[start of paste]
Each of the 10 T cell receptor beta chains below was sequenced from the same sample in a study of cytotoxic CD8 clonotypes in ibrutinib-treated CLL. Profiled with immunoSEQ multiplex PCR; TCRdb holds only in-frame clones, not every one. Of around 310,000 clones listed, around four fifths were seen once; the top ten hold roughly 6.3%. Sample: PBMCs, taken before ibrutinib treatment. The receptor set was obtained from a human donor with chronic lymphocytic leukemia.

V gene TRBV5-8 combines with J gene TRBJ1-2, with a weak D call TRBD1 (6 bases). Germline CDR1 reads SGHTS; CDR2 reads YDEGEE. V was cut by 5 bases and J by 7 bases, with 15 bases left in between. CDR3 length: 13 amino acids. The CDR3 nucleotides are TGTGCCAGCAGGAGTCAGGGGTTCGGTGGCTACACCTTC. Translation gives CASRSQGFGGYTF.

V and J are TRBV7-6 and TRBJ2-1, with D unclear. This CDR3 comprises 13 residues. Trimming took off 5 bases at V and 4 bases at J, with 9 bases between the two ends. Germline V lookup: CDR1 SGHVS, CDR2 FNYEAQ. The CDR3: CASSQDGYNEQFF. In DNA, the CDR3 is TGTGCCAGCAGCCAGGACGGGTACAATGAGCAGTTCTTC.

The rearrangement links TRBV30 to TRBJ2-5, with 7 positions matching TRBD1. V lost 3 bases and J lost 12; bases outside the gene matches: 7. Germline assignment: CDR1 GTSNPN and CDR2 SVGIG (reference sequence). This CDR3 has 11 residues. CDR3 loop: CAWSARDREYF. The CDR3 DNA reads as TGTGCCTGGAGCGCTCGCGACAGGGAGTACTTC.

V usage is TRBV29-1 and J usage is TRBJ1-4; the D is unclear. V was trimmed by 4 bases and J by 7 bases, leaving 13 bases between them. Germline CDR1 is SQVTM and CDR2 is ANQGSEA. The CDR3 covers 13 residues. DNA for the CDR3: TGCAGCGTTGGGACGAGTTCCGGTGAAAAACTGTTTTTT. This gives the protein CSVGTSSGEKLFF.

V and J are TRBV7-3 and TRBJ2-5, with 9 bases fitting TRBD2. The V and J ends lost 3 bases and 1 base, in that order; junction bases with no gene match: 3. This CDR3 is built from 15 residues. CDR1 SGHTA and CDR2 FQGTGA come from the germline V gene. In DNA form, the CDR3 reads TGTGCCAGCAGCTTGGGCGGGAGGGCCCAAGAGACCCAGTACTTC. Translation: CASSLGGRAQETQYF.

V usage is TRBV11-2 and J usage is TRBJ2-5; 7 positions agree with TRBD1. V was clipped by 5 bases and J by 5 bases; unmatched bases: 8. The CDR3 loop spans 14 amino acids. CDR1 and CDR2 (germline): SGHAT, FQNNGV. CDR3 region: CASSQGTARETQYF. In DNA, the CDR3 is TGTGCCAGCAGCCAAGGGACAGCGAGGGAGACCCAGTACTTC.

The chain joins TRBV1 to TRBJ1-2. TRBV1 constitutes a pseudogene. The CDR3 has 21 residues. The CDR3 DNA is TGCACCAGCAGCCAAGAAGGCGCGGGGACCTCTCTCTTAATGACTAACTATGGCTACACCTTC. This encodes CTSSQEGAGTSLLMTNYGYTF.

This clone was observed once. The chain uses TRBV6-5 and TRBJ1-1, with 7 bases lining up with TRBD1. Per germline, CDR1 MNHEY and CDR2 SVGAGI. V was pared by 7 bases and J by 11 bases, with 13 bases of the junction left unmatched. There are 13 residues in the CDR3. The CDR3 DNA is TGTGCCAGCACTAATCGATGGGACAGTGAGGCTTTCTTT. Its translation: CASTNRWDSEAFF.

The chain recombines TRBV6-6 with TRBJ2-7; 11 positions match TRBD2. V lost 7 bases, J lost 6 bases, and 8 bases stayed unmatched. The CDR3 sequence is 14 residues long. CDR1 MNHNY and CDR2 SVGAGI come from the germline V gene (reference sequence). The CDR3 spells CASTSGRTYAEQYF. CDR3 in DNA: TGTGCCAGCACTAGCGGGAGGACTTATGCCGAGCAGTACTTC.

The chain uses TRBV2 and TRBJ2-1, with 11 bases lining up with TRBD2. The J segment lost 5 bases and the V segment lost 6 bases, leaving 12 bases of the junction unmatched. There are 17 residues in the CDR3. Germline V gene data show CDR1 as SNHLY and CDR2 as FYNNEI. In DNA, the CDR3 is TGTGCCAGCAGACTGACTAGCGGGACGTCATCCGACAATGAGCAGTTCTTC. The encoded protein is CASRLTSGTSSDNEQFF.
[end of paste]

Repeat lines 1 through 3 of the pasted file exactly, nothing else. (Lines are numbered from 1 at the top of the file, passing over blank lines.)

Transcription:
Each of the 10 T cell receptor beta chains below was sequenced from the same sample in a study of cytotoxic CD8 clonotypes in ibrutinib-treated CLL. Profiled with immunoSEQ multiplex PCR; TCRdb holds only in-frame clones, not every one. Of around 310,000 clones listed, around four fifths were seen once; the top ten hold roughly 6.3%. Sample: PBMCs, taken before ibrutinib treatment. The receptor set was obtained from a human donor with chronic lymphocytic leukemia.

V gene TRBV5-8 combines with J gene TRBJ1-2, with a weak D call TRBD1 (6 bases). Germline CDR1 reads SGHTS; CDR2 reads YDEGEE. V was cut by 5 bases and J by 7 bases, with 15 bases left in between. CDR3 length: 13 amino acids. The CDR3 nucleotides are TGTGCCAGCAGGAGTCAGGGGTTCGGTGGCTACACCTTC. Translation gives CASRSQGFGGYTF.

V and J are TRBV7-6 and TRBJ2-1, with D unclear. This CDR3 comprises 13 residues. Trimming took off 5 bases at V and 4 bases at J, with 9 bases between the two ends. Germline V lookup: CDR1 SGHVS, CDR2 FNYEAQ. The CDR3: CASSQDGYNEQFF. In DNA, the CDR3 is TGTGCCAGCAGCCAGGACGGGTACAATGAGCAGTTCTTC.